22 December – Gospel


Commentary on Luke 1:46-56
The Magnificat is not exactly what one would expect to hear from the lips of a simple village girl. It has been described as a highly dangerous revolutionary statement with strong political overtones. It is Mary’s response to the greeting she received from her cousin Elizabeth, who protested that the “mother of her Lord” should come to visit her when it should have been the other way round. The song is full of joy, especially because Mary recognises that God has acknowledged the presence of a simple girl living in a small place – in the eyes of the world a person of no consequence. But, where God is concerned, everyone is of equal consequence. “My spirit rejoices in God my Saviour, for he has regarded the low state of his handmaiden.”
Then, considering her present obscurity, she makes an extraordinary prophecy: “For behold, henceforth all generations will call me blessed; for he who is mighty has done great things for me.” Blessed indeed with the unique grace of being chosen as Mother of the Incarnate God. Yet the prophecy has more than been fulfilled and is as true today as it ever was.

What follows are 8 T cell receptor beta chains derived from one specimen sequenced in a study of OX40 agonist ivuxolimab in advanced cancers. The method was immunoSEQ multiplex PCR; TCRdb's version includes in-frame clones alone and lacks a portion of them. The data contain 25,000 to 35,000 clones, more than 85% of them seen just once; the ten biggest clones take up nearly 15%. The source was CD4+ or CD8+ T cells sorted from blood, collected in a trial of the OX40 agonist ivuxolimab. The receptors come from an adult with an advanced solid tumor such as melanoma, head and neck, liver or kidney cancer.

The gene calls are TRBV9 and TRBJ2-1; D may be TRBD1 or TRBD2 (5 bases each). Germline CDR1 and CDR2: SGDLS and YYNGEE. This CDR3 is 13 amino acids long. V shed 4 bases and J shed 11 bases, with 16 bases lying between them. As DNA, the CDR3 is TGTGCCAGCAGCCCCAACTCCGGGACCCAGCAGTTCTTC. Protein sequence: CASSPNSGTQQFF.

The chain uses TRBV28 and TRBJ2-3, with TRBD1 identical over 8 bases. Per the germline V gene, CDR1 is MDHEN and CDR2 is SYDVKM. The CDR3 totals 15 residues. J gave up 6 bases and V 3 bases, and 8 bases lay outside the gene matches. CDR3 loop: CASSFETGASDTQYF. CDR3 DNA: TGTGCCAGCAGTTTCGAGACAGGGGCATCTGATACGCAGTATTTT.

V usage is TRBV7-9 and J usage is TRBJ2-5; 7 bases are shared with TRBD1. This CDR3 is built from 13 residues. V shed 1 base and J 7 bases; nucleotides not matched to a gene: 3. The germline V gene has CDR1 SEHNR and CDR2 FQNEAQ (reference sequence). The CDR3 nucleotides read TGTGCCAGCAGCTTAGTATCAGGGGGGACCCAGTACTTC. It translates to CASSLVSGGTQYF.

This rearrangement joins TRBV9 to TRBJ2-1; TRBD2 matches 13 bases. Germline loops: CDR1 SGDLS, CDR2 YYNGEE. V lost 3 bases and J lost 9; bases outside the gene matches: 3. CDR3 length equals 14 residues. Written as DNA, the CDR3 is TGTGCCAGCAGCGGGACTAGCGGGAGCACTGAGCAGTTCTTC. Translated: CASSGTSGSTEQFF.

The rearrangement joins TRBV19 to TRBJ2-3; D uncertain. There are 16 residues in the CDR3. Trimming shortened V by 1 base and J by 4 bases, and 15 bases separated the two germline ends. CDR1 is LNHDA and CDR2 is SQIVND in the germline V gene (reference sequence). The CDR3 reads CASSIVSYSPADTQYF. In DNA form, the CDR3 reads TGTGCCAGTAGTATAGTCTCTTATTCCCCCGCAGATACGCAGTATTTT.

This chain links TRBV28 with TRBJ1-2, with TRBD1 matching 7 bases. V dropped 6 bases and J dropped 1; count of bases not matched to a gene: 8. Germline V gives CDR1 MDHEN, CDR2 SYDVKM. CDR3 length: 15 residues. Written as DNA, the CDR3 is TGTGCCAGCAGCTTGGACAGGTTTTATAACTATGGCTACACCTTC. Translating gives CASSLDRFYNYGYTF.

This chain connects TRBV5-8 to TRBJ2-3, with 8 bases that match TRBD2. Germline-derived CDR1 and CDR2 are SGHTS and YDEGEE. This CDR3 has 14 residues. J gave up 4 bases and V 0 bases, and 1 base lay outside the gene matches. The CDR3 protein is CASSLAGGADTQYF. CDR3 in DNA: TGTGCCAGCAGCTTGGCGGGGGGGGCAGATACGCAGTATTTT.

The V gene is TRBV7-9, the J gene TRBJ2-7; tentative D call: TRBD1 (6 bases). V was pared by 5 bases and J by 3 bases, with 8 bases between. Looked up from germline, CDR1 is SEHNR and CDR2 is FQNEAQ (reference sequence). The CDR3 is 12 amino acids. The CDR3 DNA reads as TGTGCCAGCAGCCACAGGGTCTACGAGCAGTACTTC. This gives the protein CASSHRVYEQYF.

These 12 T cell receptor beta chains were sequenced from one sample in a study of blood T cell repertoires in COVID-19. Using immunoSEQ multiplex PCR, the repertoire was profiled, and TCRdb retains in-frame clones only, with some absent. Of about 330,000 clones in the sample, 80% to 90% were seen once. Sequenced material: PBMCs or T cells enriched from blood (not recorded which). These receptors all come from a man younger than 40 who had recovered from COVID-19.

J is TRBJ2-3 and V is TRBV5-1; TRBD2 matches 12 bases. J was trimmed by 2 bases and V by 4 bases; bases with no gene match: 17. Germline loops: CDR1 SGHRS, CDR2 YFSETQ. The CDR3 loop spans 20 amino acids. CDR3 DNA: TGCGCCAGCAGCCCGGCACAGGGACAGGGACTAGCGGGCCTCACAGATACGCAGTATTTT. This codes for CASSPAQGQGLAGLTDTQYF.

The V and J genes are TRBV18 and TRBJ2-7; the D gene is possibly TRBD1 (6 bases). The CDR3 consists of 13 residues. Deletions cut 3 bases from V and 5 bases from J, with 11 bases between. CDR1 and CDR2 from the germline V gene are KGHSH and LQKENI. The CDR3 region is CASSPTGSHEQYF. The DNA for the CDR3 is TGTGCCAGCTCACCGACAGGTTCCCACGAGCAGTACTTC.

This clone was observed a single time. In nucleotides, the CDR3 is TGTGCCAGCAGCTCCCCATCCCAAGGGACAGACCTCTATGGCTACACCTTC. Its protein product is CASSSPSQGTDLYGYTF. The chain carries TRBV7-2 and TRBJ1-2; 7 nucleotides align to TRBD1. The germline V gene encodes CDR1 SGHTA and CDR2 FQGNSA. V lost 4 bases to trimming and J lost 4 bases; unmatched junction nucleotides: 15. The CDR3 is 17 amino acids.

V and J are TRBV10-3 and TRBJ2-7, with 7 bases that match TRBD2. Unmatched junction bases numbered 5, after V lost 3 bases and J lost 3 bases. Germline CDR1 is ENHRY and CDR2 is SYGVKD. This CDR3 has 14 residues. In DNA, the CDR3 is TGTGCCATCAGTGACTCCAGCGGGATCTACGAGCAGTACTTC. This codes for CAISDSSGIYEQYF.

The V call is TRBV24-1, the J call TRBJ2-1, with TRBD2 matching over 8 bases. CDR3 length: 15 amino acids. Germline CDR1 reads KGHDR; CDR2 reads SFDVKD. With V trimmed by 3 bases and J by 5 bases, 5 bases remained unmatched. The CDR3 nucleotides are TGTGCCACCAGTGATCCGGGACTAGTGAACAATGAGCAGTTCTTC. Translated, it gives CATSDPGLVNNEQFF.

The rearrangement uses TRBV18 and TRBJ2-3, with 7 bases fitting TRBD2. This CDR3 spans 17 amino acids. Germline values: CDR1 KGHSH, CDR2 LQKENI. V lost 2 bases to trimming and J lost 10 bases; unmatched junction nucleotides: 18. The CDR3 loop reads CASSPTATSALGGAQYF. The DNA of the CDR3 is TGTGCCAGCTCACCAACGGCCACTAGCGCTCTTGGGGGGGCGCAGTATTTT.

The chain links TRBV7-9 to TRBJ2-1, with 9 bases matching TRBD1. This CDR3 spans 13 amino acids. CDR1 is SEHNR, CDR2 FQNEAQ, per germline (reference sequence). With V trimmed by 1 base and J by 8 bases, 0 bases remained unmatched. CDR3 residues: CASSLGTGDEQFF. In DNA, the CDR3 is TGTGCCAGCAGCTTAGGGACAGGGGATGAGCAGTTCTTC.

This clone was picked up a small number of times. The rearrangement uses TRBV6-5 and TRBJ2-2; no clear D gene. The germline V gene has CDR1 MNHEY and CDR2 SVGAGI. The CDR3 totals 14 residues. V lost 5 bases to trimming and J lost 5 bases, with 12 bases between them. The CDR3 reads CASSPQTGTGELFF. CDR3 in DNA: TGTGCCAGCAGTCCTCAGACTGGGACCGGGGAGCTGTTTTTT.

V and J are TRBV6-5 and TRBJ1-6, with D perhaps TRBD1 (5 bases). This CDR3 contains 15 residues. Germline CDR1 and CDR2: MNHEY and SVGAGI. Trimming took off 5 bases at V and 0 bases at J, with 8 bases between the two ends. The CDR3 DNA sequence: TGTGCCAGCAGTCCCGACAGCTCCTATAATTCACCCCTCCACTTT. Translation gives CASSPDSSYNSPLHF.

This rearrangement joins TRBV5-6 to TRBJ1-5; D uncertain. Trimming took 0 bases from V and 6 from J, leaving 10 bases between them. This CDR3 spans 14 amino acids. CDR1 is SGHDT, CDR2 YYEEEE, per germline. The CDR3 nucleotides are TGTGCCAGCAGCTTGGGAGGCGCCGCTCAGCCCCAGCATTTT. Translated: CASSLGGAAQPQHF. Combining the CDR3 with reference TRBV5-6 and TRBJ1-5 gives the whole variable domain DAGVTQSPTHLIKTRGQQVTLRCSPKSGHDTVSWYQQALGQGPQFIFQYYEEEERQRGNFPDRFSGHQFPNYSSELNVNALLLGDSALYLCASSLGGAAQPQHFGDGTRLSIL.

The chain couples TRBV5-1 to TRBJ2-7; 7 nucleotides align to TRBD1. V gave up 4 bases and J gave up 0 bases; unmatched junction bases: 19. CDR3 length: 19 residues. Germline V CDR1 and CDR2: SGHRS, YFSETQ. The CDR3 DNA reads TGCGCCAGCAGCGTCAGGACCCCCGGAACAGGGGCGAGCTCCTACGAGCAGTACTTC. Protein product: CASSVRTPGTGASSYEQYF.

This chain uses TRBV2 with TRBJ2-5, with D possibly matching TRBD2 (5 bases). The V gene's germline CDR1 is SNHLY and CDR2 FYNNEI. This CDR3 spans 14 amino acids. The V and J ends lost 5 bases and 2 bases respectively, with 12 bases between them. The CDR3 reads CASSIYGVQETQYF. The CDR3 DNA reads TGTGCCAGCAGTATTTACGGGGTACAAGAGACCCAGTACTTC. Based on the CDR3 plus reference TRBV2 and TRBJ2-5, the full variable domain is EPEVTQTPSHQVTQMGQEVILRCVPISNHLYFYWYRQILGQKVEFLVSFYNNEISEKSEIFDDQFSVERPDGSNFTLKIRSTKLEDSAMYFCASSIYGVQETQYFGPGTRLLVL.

Mary then goes on to say that she is not the only one of God’s “little Ones” who will experience a reversal of affairs:

His mercy is on those who fear him from generation to generation.
He has shown strength with his arm,
he has scattered the proud in the imagination of their hearts,
he has put down the mighty from their thrones and exalted those of low
degree;
he has filled the hungry with good things, and the rich he has sent
empty away.
It almost reminds one of that famous manifesto when the workers were told they had nothing to lose but their chains. God has great things in store for his people. It is again a vision of the Kingdom, of God’s will being done on earth. It is Good News.
All this is very much in line with the picture of Jesus that Luke will show emerging as one reads through his gospel. It is a gospel where the poor, the weak, the marginalised, the outcast and the sinful have a special place in the eyes of Jesus.
We, too, can rejoice with Mary in the long list of good things that we have been gifted with by our loving Lord. Those gifts are not just for our enjoyment. Our task is, in accordance with those gifts, to make sure that the love of God is tangibly experienced by the poor, the weak, the marginalised, the outcast and the sinful in our own midst.
The realisation of what Mary sings about will only take place when we all work together with Jesus to bring it about. With Mary, let us say today a resounding ‘Yes’ to God’s plans for his children.

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